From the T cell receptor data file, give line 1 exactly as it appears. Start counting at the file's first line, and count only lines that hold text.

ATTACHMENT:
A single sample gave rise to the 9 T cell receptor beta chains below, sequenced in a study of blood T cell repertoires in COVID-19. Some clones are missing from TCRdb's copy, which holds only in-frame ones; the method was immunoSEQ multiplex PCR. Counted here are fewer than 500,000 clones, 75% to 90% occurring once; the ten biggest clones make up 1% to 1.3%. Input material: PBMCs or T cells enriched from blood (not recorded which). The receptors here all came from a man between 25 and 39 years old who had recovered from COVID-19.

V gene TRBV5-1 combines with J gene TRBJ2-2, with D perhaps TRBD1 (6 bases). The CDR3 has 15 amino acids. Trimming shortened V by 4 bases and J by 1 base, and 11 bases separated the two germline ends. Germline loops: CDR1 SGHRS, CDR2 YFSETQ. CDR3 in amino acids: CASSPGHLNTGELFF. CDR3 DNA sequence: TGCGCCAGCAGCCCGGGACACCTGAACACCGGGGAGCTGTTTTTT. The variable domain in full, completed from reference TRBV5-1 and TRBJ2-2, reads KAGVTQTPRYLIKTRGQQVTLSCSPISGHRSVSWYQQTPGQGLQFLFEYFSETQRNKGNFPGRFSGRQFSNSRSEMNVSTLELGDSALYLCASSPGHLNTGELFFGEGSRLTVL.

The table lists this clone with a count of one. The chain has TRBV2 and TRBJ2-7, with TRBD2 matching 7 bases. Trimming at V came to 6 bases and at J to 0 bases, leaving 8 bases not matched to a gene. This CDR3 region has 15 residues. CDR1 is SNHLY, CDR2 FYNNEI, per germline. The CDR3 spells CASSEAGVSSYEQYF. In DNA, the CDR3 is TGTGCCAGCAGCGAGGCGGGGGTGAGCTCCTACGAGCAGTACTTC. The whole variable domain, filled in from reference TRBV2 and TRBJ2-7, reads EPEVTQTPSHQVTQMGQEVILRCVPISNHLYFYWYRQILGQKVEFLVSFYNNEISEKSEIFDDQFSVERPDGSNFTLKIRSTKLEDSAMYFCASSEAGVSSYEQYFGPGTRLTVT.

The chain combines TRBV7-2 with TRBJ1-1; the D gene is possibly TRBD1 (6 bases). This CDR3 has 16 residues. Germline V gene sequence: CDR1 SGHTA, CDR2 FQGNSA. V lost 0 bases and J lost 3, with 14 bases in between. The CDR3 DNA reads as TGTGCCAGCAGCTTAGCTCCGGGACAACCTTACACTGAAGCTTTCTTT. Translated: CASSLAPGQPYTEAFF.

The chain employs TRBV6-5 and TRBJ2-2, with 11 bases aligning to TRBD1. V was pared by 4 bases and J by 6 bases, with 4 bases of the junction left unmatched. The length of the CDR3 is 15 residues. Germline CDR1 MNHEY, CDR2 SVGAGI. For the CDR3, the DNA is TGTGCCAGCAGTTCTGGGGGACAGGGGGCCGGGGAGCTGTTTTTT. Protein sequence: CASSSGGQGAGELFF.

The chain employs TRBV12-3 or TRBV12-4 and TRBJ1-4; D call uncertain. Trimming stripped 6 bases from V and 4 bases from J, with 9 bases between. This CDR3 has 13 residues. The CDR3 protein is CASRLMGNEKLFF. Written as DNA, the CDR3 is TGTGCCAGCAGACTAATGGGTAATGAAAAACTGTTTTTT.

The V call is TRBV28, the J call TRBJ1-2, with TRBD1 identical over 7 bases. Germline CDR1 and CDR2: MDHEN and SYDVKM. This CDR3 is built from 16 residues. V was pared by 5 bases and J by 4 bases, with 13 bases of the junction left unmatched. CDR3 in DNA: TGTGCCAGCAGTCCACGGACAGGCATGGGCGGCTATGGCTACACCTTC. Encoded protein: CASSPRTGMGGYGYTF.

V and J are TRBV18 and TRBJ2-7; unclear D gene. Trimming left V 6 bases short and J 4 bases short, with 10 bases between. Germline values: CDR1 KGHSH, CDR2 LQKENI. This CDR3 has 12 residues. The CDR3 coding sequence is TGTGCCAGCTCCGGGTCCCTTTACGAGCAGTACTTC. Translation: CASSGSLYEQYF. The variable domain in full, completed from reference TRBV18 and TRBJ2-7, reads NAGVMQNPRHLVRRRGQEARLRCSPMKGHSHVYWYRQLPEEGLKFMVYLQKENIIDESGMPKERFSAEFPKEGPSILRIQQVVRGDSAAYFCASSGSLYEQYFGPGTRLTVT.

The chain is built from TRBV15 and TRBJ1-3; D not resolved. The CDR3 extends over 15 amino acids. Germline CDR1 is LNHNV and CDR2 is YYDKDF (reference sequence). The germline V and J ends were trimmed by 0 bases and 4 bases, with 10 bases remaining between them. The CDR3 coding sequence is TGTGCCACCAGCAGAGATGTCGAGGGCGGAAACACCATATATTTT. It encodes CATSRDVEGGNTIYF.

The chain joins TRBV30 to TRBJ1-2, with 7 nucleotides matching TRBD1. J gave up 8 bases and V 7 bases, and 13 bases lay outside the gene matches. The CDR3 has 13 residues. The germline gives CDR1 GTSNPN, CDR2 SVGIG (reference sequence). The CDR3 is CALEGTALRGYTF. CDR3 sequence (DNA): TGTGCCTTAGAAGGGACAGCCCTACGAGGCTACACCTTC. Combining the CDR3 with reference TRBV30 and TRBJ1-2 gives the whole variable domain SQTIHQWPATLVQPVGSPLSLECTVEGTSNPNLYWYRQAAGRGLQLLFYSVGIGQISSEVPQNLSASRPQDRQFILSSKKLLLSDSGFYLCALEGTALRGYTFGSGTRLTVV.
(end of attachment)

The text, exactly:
A single sample gave rise to the 9 T cell receptor beta chains below, sequenced in a study of blood T cell repertoires in COVID-19. Some clones are missing from TCRdb's copy, which holds only in-frame ones; the method was immunoSEQ multiplex PCR. Counted here are fewer than 500,000 clones, 75% to 90% occurring once; the ten biggest clones make up 1% to 1.3%. Input material: PBMCs or T cells enriched from blood (not recorded which). The receptors here all came from a man between 25 and 39 years old who had recovered from COVID-19.